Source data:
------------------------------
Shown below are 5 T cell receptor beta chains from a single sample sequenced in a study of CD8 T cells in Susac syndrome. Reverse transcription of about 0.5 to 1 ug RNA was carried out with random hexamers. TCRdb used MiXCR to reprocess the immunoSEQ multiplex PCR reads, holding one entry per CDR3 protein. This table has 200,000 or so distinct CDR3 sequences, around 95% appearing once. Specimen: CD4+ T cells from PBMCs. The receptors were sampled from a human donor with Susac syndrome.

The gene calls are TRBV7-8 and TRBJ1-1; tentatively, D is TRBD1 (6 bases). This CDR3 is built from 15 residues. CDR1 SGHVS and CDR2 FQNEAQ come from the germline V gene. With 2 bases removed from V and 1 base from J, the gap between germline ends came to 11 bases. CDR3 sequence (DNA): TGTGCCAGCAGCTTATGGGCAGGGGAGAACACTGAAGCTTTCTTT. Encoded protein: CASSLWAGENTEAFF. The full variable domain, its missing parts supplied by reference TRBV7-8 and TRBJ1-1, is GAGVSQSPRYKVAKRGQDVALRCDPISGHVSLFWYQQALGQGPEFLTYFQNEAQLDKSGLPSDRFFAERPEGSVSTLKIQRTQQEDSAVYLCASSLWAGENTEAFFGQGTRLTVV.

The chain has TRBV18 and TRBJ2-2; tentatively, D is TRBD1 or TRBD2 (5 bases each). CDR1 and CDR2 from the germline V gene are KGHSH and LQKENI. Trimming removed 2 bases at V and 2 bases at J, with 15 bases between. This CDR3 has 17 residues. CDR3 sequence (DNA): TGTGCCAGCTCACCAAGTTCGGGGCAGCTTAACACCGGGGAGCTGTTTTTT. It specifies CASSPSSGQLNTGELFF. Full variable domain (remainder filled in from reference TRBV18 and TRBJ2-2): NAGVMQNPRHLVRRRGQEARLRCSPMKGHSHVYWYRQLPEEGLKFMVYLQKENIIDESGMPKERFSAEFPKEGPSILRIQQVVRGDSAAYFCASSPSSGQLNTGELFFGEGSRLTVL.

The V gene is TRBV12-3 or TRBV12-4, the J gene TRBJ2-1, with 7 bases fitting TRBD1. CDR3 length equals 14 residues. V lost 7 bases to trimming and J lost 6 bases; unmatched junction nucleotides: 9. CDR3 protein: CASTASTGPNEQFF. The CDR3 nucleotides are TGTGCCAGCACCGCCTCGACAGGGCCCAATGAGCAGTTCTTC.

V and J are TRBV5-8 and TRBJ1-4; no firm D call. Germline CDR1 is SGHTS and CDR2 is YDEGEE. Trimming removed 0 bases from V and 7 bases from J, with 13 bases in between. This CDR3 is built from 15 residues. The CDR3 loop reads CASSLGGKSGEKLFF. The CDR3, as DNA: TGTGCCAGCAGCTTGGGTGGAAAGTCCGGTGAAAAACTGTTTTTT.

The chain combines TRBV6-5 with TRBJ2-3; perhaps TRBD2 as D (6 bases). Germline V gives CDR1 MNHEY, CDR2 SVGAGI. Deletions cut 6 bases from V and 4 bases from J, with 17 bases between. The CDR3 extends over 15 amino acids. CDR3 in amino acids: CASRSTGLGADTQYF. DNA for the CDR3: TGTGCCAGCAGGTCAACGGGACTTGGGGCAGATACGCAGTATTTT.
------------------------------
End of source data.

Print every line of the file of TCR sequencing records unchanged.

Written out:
Shown below are 5 T cell receptor beta chains from a single sample sequenced in a study of CD8 T cells in Susac syndrome. Reverse transcription of about 0.5 to 1 ug RNA was carried out with random hexamers. TCRdb used MiXCR to reprocess the immunoSEQ multiplex PCR reads, holding one entry per CDR3 protein. This table has 200,000 or so distinct CDR3 sequences, around 95% appearing once. Specimen: CD4+ T cells from PBMCs. The receptors were sampled from a human donor with Susac syndrome.

The gene calls are TRBV7-8 and TRBJ1-1; tentatively, D is TRBD1 (6 bases). This CDR3 is built from 15 residues. CDR1 SGHVS and CDR2 FQNEAQ come from the germline V gene. With 2 bases removed from V and 1 base from J, the gap between germline ends came to 11 bases. CDR3 sequence (DNA): TGTGCCAGCAGCTTATGGGCAGGGGAGAACACTGAAGCTTTCTTT. Encoded protein: CASSLWAGENTEAFF. The full variable domain, its missing parts supplied by reference TRBV7-8 and TRBJ1-1, is GAGVSQSPRYKVAKRGQDVALRCDPISGHVSLFWYQQALGQGPEFLTYFQNEAQLDKSGLPSDRFFAERPEGSVSTLKIQRTQQEDSAVYLCASSLWAGENTEAFFGQGTRLTVV.

The chain has TRBV18 and TRBJ2-2; tentatively, D is TRBD1 or TRBD2 (5 bases each). CDR1 and CDR2 from the germline V gene are KGHSH and LQKENI. Trimming removed 2 bases at V and 2 bases at J, with 15 bases between. This CDR3 has 17 residues. CDR3 sequence (DNA): TGTGCCAGCTCACCAAGTTCGGGGCAGCTTAACACCGGGGAGCTGTTTTTT. It specifies CASSPSSGQLNTGELFF. Full variable domain (remainder filled in from reference TRBV18 and TRBJ2-2): NAGVMQNPRHLVRRRGQEARLRCSPMKGHSHVYWYRQLPEEGLKFMVYLQKENIIDESGMPKERFSAEFPKEGPSILRIQQVVRGDSAAYFCASSPSSGQLNTGELFFGEGSRLTVL.

The V gene is TRBV12-3 or TRBV12-4, the J gene TRBJ2-1, with 7 bases fitting TRBD1. CDR3 length equals 14 residues. V lost 7 bases to trimming and J lost 6 bases; unmatched junction nucleotides: 9. CDR3 protein: CASTASTGPNEQFF. The CDR3 nucleotides are TGTGCCAGCACCGCCTCGACAGGGCCCAATGAGCAGTTCTTC.

V and J are TRBV5-8 and TRBJ1-4; no firm D call. Germline CDR1 is SGHTS and CDR2 is YDEGEE. Trimming removed 0 bases from V and 7 bases from J, with 13 bases in between. This CDR3 is built from 15 residues. The CDR3 loop reads CASSLGGKSGEKLFF. The CDR3, as DNA: TGTGCCAGCAGCTTGGGTGGAAAGTCCGGTGAAAAACTGTTTTTT.

The chain combines TRBV6-5 with TRBJ2-3; perhaps TRBD2 as D (6 bases). Germline V gives CDR1 MNHEY, CDR2 SVGAGI. Deletions cut 6 bases from V and 4 bases from J, with 17 bases between. The CDR3 extends over 15 amino acids. CDR3 in amino acids: CASRSTGLGADTQYF. DNA for the CDR3: TGTGCCAGCAGGTCAACGGGACTTGGGGCAGATACGCAGTATTTT.